Ultra High-Net-Worth Individuals (UHNWIs), Private Banks, and Sustainable Finance (pdf)

3 August 2017 | Ben Caldecott, Elizabeth Harnett, Duncan MacDonald-Korth | Working Paper

The entire global population of 212,615 Ultra High-Net-Worth Individuals (UHNWIs) was worth US$30 trillion in 2016, compared to OECD pension funds with assets of US$26 trillion. Despite their significance and growing importance, very little research has explored the financial and economic geography of UHNWIs. This working paper makes a significant contribution to understanding UHNWIs and also to how they may or may not support the growth and development of sustainable finance. It is based on extensive primary research with both UHNWIs and their private bankers/financial advisers, including 47 semi-structured interviews, a structured quantitative survey, and a multi-stakeholder research forum.


Stranded Assets and Thermal Coal in China: An analysis of environment-related risk exposure (pdf)

28 February 2017 | Ben Caldecott, Gerard Dericks, Daniel Tulloch, Xiawei Liao, Lucas Kruitwagen, Geraldine Bouveret, James Mitchell | Working Paper

We analysed the exposure of current and planned coal-fired generation in China to the risk of asset stranding. We examined the environment-related risks facing every coal-fired power station owned by the top 50 coal-fired power utilities in China (which together comprise 89% of China's coal-fired capacity) and measured each power station's exposure to 19 different environment-related risks. To examine the scale of potential stranded coal assets in China, we also developed four illustrative scenarios reflecting the different speeds and scales at which risk factors could realistically materialise. This analysis can help to inform specific investor actions related to risk management, screening, voting, engagement, and disinvestment.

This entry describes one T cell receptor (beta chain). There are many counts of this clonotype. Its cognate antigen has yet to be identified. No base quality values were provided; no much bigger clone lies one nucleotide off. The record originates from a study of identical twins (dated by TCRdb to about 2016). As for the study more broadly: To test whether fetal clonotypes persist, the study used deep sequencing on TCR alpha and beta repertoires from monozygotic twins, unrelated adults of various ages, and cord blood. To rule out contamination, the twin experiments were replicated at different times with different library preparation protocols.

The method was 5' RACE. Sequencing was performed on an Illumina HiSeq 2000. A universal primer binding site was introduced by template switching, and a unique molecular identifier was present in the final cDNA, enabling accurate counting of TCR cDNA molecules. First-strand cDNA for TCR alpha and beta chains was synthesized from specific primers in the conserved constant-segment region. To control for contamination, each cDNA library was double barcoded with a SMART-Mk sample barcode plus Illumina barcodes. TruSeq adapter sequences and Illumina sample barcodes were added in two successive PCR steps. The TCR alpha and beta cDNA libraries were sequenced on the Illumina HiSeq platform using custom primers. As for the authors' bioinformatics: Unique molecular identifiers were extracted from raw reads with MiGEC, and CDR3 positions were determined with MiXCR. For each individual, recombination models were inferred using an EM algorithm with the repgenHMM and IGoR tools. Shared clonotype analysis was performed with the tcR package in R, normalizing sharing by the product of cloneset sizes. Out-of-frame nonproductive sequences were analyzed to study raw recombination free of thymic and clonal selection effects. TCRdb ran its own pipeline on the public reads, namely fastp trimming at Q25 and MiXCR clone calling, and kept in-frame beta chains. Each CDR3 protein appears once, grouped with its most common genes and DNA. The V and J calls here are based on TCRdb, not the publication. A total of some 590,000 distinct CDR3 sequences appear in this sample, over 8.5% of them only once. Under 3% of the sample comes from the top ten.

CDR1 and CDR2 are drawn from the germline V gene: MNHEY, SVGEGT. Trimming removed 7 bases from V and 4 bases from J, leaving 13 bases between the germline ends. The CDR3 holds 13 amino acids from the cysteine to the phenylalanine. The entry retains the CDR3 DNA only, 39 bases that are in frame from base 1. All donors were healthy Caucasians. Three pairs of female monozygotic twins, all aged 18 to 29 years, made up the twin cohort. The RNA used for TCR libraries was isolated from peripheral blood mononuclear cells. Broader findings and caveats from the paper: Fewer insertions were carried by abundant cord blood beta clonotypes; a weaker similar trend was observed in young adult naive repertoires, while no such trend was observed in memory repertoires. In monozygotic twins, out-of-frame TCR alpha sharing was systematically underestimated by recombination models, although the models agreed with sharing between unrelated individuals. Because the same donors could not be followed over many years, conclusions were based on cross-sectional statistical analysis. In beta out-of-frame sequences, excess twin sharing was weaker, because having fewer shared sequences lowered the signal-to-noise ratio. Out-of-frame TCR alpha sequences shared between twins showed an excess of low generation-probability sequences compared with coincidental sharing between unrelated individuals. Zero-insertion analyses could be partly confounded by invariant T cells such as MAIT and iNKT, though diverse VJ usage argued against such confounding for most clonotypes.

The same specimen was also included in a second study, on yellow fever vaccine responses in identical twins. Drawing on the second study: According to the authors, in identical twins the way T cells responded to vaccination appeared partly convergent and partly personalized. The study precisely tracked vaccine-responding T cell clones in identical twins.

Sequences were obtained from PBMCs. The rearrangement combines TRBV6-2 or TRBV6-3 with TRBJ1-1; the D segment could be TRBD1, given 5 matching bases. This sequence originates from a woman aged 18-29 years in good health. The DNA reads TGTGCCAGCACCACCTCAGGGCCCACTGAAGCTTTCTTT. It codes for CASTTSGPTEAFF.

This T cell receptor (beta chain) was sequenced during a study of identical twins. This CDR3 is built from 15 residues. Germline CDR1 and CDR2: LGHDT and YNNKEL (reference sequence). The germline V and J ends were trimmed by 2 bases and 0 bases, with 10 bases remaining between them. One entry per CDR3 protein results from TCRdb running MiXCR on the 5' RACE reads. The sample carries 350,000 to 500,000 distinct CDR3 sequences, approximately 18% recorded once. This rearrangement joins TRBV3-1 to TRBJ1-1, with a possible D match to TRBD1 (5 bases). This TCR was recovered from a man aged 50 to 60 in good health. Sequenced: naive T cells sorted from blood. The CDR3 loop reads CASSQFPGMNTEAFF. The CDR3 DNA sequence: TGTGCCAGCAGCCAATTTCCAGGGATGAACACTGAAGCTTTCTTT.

Read the report in Chinese


Managing the political economy frictions of closing coal in China (pdf)

28 February 2017 | Ben Caldecott, Geraldine Bouveret, Gerard Dericks, Lucas Kruitwagen, Daniel Tulloch, Xiawei Liao | Discussion Paper

Stranded coal assets are inevitable given concerns about pollution and competition from cleaner technologies. This will have associated economic, social, and political implications. Central and provincial-level government in China, as well as other stakeholders, have a significant interest in successfully managing the economic and political consequences of power station closures. This discussion paper undertakes an initial assessment of the political economy implications associated with the premature closure of coal assets in China. It discusses stranding facing the coal industry more broadly, before focusing on coal-fired generation specifically. The paper estimates the potential scale and geographical distribution of stranded coal-fired generation assets at a provincial-level before outlining avenues for future research in China and internationally.

Read the report in Chinese


Closing Coal in China: International experiences to inform power sector reform (pdf)